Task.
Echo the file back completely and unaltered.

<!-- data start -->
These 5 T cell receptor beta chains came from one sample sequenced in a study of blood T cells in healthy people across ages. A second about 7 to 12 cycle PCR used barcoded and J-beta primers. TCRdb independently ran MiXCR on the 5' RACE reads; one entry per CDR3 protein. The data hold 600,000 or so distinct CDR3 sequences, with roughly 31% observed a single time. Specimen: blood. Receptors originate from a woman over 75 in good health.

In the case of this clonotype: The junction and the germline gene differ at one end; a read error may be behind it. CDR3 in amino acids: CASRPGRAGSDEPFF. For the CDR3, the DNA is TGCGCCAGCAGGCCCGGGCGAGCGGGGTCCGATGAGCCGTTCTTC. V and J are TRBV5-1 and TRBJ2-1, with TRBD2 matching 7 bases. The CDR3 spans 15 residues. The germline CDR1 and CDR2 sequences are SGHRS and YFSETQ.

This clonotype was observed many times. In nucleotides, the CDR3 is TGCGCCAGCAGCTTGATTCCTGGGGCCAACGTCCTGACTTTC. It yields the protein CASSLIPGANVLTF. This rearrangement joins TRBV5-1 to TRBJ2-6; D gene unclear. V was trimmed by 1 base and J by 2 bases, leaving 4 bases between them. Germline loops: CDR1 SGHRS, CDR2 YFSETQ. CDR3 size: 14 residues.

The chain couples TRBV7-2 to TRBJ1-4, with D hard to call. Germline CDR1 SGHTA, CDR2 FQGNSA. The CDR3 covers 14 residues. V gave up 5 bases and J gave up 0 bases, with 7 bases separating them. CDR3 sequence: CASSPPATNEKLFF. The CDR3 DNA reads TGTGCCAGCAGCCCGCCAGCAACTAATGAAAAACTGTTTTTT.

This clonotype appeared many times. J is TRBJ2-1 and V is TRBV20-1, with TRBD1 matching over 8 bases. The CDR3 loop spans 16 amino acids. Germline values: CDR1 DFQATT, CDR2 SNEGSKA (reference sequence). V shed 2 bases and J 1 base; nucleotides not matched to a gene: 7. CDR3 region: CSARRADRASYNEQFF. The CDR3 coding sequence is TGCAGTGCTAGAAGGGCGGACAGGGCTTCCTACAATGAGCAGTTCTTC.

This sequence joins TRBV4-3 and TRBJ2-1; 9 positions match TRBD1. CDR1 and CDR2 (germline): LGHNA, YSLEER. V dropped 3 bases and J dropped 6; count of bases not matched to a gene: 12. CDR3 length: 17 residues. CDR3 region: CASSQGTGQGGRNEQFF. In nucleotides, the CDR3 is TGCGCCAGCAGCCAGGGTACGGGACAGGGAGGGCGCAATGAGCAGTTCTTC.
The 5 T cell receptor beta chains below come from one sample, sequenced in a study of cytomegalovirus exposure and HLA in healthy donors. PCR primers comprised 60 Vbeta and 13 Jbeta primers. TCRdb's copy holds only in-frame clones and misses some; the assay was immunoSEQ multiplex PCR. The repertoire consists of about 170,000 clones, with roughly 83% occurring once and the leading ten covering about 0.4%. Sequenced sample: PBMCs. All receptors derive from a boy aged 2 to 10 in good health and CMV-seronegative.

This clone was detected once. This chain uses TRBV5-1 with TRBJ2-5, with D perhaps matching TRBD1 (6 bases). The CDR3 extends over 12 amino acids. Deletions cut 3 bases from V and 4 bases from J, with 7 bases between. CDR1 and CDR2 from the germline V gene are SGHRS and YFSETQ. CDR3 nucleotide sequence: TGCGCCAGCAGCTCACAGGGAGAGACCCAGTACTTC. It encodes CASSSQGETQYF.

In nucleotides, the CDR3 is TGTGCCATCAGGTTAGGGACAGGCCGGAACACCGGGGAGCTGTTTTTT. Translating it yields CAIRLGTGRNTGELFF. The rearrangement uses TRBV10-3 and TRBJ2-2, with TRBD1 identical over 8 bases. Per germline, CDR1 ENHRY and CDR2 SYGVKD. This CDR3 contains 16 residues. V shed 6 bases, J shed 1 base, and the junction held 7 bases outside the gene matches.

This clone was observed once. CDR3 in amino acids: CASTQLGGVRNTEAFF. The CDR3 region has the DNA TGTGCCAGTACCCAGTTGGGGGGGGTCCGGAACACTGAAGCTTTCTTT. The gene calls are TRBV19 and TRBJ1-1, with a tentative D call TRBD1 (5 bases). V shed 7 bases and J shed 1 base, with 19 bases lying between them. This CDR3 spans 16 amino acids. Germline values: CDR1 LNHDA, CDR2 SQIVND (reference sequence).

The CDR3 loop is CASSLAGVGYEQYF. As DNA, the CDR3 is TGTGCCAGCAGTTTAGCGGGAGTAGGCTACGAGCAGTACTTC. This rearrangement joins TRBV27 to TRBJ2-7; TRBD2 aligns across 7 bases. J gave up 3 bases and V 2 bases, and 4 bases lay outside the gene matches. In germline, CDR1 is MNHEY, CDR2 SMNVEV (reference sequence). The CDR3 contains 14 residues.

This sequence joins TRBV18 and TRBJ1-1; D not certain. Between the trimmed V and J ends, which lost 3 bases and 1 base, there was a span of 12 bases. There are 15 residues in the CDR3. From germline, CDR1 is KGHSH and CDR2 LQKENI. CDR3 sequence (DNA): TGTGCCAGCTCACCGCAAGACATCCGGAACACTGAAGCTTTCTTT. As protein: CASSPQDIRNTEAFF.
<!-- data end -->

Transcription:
These 5 T cell receptor beta chains came from one sample sequenced in a study of blood T cells in healthy people across ages. A second about 7 to 12 cycle PCR used barcoded and J-beta primers. TCRdb independently ran MiXCR on the 5' RACE reads; one entry per CDR3 protein. The data hold 600,000 or so distinct CDR3 sequences, with roughly 31% observed a single time. Specimen: blood. Receptors originate from a woman over 75 in good health.

In the case of this clonotype: The junction and the germline gene differ at one end; a read error may be behind it. CDR3 in amino acids: CASRPGRAGSDEPFF. For the CDR3, the DNA is TGCGCCAGCAGGCCCGGGCGAGCGGGGTCCGATGAGCCGTTCTTC. V and J are TRBV5-1 and TRBJ2-1, with TRBD2 matching 7 bases. The CDR3 spans 15 residues. The germline CDR1 and CDR2 sequences are SGHRS and YFSETQ.

This clonotype was observed many times. In nucleotides, the CDR3 is TGCGCCAGCAGCTTGATTCCTGGGGCCAACGTCCTGACTTTC. It yields the protein CASSLIPGANVLTF. This rearrangement joins TRBV5-1 to TRBJ2-6; D gene unclear. V was trimmed by 1 base and J by 2 bases, leaving 4 bases between them. Germline loops: CDR1 SGHRS, CDR2 YFSETQ. CDR3 size: 14 residues.

The chain couples TRBV7-2 to TRBJ1-4, with D hard to call. Germline CDR1 SGHTA, CDR2 FQGNSA. The CDR3 covers 14 residues. V gave up 5 bases and J gave up 0 bases, with 7 bases separating them. CDR3 sequence: CASSPPATNEKLFF. The CDR3 DNA reads TGTGCCAGCAGCCCGCCAGCAACTAATGAAAAACTGTTTTTT.

This clonotype appeared many times. J is TRBJ2-1 and V is TRBV20-1, with TRBD1 matching over 8 bases. The CDR3 loop spans 16 amino acids. Germline values: CDR1 DFQATT, CDR2 SNEGSKA (reference sequence). V shed 2 bases and J 1 base; nucleotides not matched to a gene: 7. CDR3 region: CSARRADRASYNEQFF. The CDR3 coding sequence is TGCAGTGCTAGAAGGGCGGACAGGGCTTCCTACAATGAGCAGTTCTTC.

This sequence joins TRBV4-3 and TRBJ2-1; 9 positions match TRBD1. CDR1 and CDR2 (germline): LGHNA, YSLEER. V dropped 3 bases and J dropped 6; count of bases not matched to a gene: 12. CDR3 length: 17 residues. CDR3 region: CASSQGTGQGGRNEQFF. In nucleotides, the CDR3 is TGCGCCAGCAGCCAGGGTACGGGACAGGGAGGGCGCAATGAGCAGTTCTTC.
The 5 T cell receptor beta chains below come from one sample, sequenced in a study of cytomegalovirus exposure and HLA in healthy donors. PCR primers comprised 60 Vbeta and 13 Jbeta primers. TCRdb's copy holds only in-frame clones and misses some; the assay was immunoSEQ multiplex PCR. The repertoire consists of about 170,000 clones, with roughly 83% occurring once and the leading ten covering about 0.4%. Sequenced sample: PBMCs. All receptors derive from a boy aged 2 to 10 in good health and CMV-seronegative.

This clone was detected once. This chain uses TRBV5-1 with TRBJ2-5, with D perhaps matching TRBD1 (6 bases). The CDR3 extends over 12 amino acids. Deletions cut 3 bases from V and 4 bases from J, with 7 bases between. CDR1 and CDR2 from the germline V gene are SGHRS and YFSETQ. CDR3 nucleotide sequence: TGCGCCAGCAGCTCACAGGGAGAGACCCAGTACTTC. It encodes CASSSQGETQYF.

In nucleotides, the CDR3 is TGTGCCATCAGGTTAGGGACAGGCCGGAACACCGGGGAGCTGTTTTTT. Translating it yields CAIRLGTGRNTGELFF. The rearrangement uses TRBV10-3 and TRBJ2-2, with TRBD1 identical over 8 bases. Per germline, CDR1 ENHRY and CDR2 SYGVKD. This CDR3 contains 16 residues. V shed 6 bases, J shed 1 base, and the junction held 7 bases outside the gene matches.

This clone was observed once. CDR3 in amino acids: CASTQLGGVRNTEAFF. The CDR3 region has the DNA TGTGCCAGTACCCAGTTGGGGGGGGTCCGGAACACTGAAGCTTTCTTT. The gene calls are TRBV19 and TRBJ1-1, with a tentative D call TRBD1 (5 bases). V shed 7 bases and J shed 1 base, with 19 bases lying between them. This CDR3 spans 16 amino acids. Germline values: CDR1 LNHDA, CDR2 SQIVND (reference sequence).

The CDR3 loop is CASSLAGVGYEQYF. As DNA, the CDR3 is TGTGCCAGCAGTTTAGCGGGAGTAGGCTACGAGCAGTACTTC. This rearrangement joins TRBV27 to TRBJ2-7; TRBD2 aligns across 7 bases. J gave up 3 bases and V 2 bases, and 4 bases lay outside the gene matches. In germline, CDR1 is MNHEY, CDR2 SMNVEV (reference sequence). The CDR3 contains 14 residues.

This sequence joins TRBV18 and TRBJ1-1; D not certain. Between the trimmed V and J ends, which lost 3 bases and 1 base, there was a span of 12 bases. There are 15 residues in the CDR3. From germline, CDR1 is KGHSH and CDR2 LQKENI. CDR3 sequence (DNA): TGTGCCAGCTCACCGCAAGACATCCGGAACACTGAAGCTTTCTTT. As protein: CASSPQDIRNTEAFF.